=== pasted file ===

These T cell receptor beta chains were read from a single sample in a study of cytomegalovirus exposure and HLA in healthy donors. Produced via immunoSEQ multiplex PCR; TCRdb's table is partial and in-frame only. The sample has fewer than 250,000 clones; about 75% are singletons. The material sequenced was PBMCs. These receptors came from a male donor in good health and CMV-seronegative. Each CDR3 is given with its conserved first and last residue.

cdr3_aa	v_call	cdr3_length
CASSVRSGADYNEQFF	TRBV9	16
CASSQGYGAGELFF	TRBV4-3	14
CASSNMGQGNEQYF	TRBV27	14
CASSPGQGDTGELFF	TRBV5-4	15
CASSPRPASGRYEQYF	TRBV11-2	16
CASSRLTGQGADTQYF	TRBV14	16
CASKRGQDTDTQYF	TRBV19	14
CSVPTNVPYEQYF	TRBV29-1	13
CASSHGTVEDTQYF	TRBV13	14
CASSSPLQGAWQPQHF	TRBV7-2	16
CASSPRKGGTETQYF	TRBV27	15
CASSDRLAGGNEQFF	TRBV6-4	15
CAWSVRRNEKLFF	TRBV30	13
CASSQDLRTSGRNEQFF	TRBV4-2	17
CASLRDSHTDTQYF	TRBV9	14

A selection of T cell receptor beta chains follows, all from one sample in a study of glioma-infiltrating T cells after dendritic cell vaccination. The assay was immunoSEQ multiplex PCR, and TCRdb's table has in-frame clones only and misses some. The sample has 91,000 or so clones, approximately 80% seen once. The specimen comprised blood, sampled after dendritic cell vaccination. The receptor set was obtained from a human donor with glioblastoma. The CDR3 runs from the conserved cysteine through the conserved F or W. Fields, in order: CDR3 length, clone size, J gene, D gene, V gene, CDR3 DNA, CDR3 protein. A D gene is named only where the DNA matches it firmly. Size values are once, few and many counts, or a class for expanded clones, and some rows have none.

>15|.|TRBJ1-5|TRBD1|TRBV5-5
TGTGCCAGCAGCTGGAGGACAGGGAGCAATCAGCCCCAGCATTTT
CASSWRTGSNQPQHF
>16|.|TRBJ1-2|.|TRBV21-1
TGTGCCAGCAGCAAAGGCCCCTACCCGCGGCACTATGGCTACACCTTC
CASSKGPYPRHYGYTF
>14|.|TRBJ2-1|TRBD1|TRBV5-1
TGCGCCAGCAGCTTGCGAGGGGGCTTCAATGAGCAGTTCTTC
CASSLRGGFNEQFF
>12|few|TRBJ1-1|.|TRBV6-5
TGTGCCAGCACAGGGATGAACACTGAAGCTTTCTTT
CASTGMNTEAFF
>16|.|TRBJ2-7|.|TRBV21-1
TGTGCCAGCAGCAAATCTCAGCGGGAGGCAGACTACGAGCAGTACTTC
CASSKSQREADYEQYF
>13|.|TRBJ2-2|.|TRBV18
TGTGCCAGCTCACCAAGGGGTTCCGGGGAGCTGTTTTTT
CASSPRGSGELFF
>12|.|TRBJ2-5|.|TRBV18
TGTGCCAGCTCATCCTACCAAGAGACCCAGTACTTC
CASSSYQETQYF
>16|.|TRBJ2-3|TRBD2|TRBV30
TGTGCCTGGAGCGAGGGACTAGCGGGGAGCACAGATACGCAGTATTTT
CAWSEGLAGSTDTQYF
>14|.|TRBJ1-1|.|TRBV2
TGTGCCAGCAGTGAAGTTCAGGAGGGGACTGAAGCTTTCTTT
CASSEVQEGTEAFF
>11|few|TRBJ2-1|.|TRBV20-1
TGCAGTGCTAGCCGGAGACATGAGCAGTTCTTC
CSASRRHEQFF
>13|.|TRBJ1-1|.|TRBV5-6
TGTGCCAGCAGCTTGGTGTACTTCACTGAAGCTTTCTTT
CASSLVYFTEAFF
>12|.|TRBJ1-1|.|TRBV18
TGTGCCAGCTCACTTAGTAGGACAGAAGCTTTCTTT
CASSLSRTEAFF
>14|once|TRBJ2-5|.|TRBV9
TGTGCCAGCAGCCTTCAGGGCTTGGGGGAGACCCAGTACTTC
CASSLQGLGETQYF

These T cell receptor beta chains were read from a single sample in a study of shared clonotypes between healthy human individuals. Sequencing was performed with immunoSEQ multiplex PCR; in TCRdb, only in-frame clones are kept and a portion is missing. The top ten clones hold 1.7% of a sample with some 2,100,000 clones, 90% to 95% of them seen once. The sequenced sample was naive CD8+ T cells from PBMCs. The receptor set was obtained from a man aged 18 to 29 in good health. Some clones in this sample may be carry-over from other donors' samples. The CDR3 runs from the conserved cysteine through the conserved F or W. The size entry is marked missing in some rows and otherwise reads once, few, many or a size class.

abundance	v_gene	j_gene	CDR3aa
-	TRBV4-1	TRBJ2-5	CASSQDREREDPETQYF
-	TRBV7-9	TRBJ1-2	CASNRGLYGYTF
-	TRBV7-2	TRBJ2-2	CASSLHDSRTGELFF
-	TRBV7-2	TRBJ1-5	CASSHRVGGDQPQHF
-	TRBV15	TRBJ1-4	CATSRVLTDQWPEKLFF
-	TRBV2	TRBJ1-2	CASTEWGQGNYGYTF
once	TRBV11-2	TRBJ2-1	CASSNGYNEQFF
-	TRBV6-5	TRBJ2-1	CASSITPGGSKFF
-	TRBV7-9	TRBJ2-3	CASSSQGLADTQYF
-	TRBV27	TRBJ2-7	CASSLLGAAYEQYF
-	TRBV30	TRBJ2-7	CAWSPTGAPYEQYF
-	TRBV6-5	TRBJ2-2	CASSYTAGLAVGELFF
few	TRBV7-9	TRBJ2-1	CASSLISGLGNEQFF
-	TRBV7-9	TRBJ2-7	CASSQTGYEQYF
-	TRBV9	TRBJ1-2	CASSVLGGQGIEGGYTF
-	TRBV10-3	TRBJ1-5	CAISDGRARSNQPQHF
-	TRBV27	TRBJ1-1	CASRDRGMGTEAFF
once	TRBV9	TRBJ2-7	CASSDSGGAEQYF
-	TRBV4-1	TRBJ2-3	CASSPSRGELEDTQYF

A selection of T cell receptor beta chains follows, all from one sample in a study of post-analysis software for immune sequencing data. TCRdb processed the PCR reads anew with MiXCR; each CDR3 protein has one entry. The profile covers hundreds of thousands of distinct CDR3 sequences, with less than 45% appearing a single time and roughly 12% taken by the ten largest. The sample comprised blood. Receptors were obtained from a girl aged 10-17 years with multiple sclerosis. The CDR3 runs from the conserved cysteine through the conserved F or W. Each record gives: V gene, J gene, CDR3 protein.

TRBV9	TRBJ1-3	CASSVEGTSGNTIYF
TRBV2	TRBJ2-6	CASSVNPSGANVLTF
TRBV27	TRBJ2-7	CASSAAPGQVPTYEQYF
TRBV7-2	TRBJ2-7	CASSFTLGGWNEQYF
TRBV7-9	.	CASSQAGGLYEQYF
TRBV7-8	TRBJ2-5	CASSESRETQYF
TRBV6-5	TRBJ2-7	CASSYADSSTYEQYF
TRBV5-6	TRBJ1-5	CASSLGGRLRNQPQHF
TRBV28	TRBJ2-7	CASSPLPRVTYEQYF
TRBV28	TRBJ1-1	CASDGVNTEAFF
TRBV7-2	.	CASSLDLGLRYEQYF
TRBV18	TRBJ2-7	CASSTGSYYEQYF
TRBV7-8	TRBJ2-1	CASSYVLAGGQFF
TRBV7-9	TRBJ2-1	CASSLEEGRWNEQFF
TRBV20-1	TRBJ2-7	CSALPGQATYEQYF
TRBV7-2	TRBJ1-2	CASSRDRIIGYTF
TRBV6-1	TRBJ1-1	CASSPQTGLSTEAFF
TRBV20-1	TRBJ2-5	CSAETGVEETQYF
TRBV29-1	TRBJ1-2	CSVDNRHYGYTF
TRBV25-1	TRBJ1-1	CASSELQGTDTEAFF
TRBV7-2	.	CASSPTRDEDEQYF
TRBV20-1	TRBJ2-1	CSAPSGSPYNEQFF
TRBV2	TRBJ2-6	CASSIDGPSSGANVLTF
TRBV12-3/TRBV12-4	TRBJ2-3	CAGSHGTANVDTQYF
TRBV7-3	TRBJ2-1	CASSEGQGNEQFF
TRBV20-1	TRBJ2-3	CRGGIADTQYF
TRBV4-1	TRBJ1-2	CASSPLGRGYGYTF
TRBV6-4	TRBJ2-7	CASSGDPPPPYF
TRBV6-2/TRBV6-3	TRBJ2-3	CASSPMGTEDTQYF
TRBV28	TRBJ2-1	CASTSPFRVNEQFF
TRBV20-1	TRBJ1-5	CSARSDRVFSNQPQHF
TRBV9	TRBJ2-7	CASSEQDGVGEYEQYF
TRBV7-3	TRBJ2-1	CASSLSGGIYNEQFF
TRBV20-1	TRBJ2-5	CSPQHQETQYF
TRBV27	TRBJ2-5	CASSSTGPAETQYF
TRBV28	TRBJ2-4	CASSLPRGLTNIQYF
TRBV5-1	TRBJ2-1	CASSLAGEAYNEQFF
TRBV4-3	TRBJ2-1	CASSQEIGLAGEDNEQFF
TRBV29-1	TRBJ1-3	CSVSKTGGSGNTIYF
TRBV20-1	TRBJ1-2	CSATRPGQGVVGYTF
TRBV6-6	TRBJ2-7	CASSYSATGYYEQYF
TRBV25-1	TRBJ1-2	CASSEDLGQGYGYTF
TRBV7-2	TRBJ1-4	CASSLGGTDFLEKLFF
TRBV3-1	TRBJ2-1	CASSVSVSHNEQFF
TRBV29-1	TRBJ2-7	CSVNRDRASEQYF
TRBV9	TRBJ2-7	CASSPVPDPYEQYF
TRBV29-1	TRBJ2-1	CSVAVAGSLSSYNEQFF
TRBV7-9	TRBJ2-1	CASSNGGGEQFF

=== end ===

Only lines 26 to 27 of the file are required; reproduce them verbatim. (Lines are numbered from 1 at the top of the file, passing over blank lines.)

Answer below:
TGCGCCAGCAGCTTGCGAGGGGGCTTCAATGAGCAGTTCTTC
CASSLRGGFNEQFF